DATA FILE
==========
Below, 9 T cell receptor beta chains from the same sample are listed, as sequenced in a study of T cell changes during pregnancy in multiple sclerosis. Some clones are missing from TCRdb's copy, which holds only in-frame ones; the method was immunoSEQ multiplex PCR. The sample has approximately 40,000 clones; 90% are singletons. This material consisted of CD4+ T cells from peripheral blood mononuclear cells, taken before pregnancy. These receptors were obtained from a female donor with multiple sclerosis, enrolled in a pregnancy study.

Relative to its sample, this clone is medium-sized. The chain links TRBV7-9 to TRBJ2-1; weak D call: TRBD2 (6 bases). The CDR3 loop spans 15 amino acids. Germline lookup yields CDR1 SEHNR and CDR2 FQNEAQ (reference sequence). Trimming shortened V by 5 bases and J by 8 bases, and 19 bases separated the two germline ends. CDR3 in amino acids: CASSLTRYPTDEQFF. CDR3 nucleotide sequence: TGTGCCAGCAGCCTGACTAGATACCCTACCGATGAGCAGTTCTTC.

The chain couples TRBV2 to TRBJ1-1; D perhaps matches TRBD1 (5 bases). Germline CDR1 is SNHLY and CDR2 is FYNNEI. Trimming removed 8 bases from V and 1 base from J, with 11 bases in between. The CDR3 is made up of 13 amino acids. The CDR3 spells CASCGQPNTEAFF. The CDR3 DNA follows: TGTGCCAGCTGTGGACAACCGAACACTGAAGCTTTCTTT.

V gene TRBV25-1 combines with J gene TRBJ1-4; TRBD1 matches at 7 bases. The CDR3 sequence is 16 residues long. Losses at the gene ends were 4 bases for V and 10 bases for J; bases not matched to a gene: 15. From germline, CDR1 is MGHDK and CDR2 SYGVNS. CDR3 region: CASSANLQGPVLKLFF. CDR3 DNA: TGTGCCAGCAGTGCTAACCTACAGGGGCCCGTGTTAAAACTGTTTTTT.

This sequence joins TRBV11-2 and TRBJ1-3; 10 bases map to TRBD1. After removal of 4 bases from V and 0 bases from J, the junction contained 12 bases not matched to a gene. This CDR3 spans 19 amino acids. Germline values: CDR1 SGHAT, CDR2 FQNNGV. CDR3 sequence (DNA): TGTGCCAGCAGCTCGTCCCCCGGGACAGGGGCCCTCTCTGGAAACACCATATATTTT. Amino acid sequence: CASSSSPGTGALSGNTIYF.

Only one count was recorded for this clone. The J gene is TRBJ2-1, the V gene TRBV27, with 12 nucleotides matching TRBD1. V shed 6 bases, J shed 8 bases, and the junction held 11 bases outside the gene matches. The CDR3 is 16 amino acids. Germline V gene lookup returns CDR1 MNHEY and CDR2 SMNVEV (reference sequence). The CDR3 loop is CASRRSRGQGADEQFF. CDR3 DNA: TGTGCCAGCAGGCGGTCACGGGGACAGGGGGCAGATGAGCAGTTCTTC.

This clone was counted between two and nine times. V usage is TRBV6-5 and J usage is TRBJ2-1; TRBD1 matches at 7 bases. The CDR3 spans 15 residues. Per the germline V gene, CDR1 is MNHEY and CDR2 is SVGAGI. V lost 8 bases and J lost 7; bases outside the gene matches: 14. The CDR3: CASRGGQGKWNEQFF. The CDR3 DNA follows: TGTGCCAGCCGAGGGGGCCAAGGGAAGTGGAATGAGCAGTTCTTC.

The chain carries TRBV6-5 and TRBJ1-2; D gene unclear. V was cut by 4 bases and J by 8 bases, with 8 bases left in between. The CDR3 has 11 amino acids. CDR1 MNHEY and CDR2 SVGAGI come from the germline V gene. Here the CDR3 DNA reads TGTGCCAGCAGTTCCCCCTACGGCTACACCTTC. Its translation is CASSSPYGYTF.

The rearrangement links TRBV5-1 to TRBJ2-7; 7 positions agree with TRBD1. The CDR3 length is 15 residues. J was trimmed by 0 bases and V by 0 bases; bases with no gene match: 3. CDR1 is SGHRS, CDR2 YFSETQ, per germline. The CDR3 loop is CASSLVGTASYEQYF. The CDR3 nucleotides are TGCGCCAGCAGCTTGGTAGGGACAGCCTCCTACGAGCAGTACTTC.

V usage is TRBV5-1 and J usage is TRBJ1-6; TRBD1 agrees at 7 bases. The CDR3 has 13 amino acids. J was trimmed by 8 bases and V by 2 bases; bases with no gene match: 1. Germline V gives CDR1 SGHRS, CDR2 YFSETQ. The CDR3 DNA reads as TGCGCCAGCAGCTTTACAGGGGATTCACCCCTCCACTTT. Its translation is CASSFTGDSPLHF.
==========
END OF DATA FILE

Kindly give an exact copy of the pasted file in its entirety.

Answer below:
Below, 9 T cell receptor beta chains from the same sample are listed, as sequenced in a study of T cell changes during pregnancy in multiple sclerosis. Some clones are missing from TCRdb's copy, which holds only in-frame ones; the method was immunoSEQ multiplex PCR. The sample has approximately 40,000 clones; 90% are singletons. This material consisted of CD4+ T cells from peripheral blood mononuclear cells, taken before pregnancy. These receptors were obtained from a female donor with multiple sclerosis, enrolled in a pregnancy study.

Relative to its sample, this clone is medium-sized. The chain links TRBV7-9 to TRBJ2-1; weak D call: TRBD2 (6 bases). The CDR3 loop spans 15 amino acids. Germline lookup yields CDR1 SEHNR and CDR2 FQNEAQ (reference sequence). Trimming shortened V by 5 bases and J by 8 bases, and 19 bases separated the two germline ends. CDR3 in amino acids: CASSLTRYPTDEQFF. CDR3 nucleotide sequence: TGTGCCAGCAGCCTGACTAGATACCCTACCGATGAGCAGTTCTTC.

The chain couples TRBV2 to TRBJ1-1; D perhaps matches TRBD1 (5 bases). Germline CDR1 is SNHLY and CDR2 is FYNNEI. Trimming removed 8 bases from V and 1 base from J, with 11 bases in between. The CDR3 is made up of 13 amino acids. The CDR3 spells CASCGQPNTEAFF. The CDR3 DNA follows: TGTGCCAGCTGTGGACAACCGAACACTGAAGCTTTCTTT.

V gene TRBV25-1 combines with J gene TRBJ1-4; TRBD1 matches at 7 bases. The CDR3 sequence is 16 residues long. Losses at the gene ends were 4 bases for V and 10 bases for J; bases not matched to a gene: 15. From germline, CDR1 is MGHDK and CDR2 SYGVNS. CDR3 region: CASSANLQGPVLKLFF. CDR3 DNA: TGTGCCAGCAGTGCTAACCTACAGGGGCCCGTGTTAAAACTGTTTTTT.

This sequence joins TRBV11-2 and TRBJ1-3; 10 bases map to TRBD1. After removal of 4 bases from V and 0 bases from J, the junction contained 12 bases not matched to a gene. This CDR3 spans 19 amino acids. Germline values: CDR1 SGHAT, CDR2 FQNNGV. CDR3 sequence (DNA): TGTGCCAGCAGCTCGTCCCCCGGGACAGGGGCCCTCTCTGGAAACACCATATATTTT. Amino acid sequence: CASSSSPGTGALSGNTIYF.

Only one count was recorded for this clone. The J gene is TRBJ2-1, the V gene TRBV27, with 12 nucleotides matching TRBD1. V shed 6 bases, J shed 8 bases, and the junction held 11 bases outside the gene matches. The CDR3 is 16 amino acids. Germline V gene lookup returns CDR1 MNHEY and CDR2 SMNVEV (reference sequence). The CDR3 loop is CASRRSRGQGADEQFF. CDR3 DNA: TGTGCCAGCAGGCGGTCACGGGGACAGGGGGCAGATGAGCAGTTCTTC.

This clone was counted between two and nine times. V usage is TRBV6-5 and J usage is TRBJ2-1; TRBD1 matches at 7 bases. The CDR3 spans 15 residues. Per the germline V gene, CDR1 is MNHEY and CDR2 is SVGAGI. V lost 8 bases and J lost 7; bases outside the gene matches: 14. The CDR3: CASRGGQGKWNEQFF. The CDR3 DNA follows: TGTGCCAGCCGAGGGGGCCAAGGGAAGTGGAATGAGCAGTTCTTC.

The chain carries TRBV6-5 and TRBJ1-2; D gene unclear. V was cut by 4 bases and J by 8 bases, with 8 bases left in between. The CDR3 has 11 amino acids. CDR1 MNHEY and CDR2 SVGAGI come from the germline V gene. Here the CDR3 DNA reads TGTGCCAGCAGTTCCCCCTACGGCTACACCTTC. Its translation is CASSSPYGYTF.

The rearrangement links TRBV5-1 to TRBJ2-7; 7 positions agree with TRBD1. The CDR3 length is 15 residues. J was trimmed by 0 bases and V by 0 bases; bases with no gene match: 3. CDR1 is SGHRS, CDR2 YFSETQ, per germline. The CDR3 loop is CASSLVGTASYEQYF. The CDR3 nucleotides are TGCGCCAGCAGCTTGGTAGGGACAGCCTCCTACGAGCAGTACTTC.

V usage is TRBV5-1 and J usage is TRBJ1-6; TRBD1 agrees at 7 bases. The CDR3 has 13 amino acids. J was trimmed by 8 bases and V by 2 bases; bases with no gene match: 1. Germline V gives CDR1 SGHRS, CDR2 YFSETQ. The CDR3 DNA reads as TGCGCCAGCAGCTTTACAGGGGATTCACCCCTCCACTTT. Its translation is CASSFTGDSPLHF.